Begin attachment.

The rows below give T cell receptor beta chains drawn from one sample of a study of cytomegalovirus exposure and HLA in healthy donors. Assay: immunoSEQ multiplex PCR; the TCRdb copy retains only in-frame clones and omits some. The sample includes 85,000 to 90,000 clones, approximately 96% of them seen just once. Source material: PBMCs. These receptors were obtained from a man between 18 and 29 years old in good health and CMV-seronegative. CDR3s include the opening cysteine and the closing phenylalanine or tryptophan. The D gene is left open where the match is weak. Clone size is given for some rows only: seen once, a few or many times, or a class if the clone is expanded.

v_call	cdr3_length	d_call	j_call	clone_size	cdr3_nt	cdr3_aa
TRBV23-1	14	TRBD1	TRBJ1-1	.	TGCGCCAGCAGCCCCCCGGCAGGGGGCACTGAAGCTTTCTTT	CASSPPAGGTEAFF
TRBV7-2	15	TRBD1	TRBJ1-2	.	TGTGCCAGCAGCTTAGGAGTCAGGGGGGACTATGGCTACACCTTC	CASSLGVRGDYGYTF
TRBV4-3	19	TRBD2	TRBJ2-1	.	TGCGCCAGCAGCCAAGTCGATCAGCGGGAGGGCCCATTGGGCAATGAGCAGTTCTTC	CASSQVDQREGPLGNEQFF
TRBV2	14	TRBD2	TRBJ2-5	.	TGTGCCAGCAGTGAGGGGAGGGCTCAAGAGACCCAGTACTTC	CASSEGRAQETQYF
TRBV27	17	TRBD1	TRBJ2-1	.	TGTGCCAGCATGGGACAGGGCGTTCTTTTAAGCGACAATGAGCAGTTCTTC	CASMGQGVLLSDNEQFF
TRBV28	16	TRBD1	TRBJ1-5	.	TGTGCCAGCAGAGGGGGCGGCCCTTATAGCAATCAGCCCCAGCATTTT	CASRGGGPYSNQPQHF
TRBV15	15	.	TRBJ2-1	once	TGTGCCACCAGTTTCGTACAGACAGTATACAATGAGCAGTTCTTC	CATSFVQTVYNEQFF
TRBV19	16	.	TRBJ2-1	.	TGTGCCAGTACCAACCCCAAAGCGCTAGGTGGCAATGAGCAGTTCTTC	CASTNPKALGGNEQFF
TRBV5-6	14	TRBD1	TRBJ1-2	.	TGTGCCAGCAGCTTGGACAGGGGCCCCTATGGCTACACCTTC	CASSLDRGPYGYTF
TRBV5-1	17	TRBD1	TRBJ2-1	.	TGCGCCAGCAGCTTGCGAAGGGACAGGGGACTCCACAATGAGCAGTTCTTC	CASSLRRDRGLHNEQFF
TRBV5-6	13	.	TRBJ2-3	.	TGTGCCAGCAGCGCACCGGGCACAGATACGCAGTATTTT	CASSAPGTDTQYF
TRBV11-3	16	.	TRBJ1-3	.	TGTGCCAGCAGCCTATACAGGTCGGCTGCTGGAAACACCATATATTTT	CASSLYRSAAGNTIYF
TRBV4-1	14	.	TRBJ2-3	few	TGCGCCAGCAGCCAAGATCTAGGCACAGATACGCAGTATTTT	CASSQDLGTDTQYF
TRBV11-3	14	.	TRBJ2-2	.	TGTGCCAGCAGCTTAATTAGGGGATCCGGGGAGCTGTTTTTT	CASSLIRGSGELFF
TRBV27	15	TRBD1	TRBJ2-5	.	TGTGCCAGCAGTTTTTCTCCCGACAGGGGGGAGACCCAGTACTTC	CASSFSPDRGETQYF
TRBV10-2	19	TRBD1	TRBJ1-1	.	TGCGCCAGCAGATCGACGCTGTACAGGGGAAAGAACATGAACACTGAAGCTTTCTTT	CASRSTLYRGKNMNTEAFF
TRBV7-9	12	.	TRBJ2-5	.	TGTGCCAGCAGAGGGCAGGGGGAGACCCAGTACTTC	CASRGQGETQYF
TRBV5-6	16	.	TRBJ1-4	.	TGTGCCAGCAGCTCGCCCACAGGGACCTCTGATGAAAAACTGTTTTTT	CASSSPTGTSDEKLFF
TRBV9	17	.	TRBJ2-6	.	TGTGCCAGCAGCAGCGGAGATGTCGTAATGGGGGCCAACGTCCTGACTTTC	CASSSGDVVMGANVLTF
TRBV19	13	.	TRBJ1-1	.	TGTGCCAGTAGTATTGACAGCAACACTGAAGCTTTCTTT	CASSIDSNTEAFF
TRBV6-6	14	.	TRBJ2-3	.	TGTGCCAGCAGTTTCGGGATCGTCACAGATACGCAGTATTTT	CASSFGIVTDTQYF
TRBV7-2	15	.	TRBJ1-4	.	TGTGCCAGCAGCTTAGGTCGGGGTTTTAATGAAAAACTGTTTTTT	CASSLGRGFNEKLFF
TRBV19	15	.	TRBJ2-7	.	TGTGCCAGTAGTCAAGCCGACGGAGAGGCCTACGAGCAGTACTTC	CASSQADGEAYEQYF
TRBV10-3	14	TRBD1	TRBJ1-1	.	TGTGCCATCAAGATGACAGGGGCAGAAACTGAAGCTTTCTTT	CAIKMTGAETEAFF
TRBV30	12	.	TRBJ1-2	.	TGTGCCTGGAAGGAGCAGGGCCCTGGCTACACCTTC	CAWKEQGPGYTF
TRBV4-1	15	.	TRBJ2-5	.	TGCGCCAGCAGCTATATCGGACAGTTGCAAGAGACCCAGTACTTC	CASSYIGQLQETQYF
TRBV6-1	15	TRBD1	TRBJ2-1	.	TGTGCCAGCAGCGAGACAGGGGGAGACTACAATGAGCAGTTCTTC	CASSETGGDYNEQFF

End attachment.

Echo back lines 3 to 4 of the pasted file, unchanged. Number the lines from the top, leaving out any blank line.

TRBV23-1	14	TRBD1	TRBJ1-1	.	TGCGCCAGCAGCCCCCCGGCAGGGGGCACTGAAGCTTTCTTT	CASSPPAGGTEAFF
TRBV7-2	15	TRBD1	TRBJ1-2	.	TGTGCCAGCAGCTTAGGAGTCAGGGGGGACTATGGCTACACCTTC	CASSLGVRGDYGYTF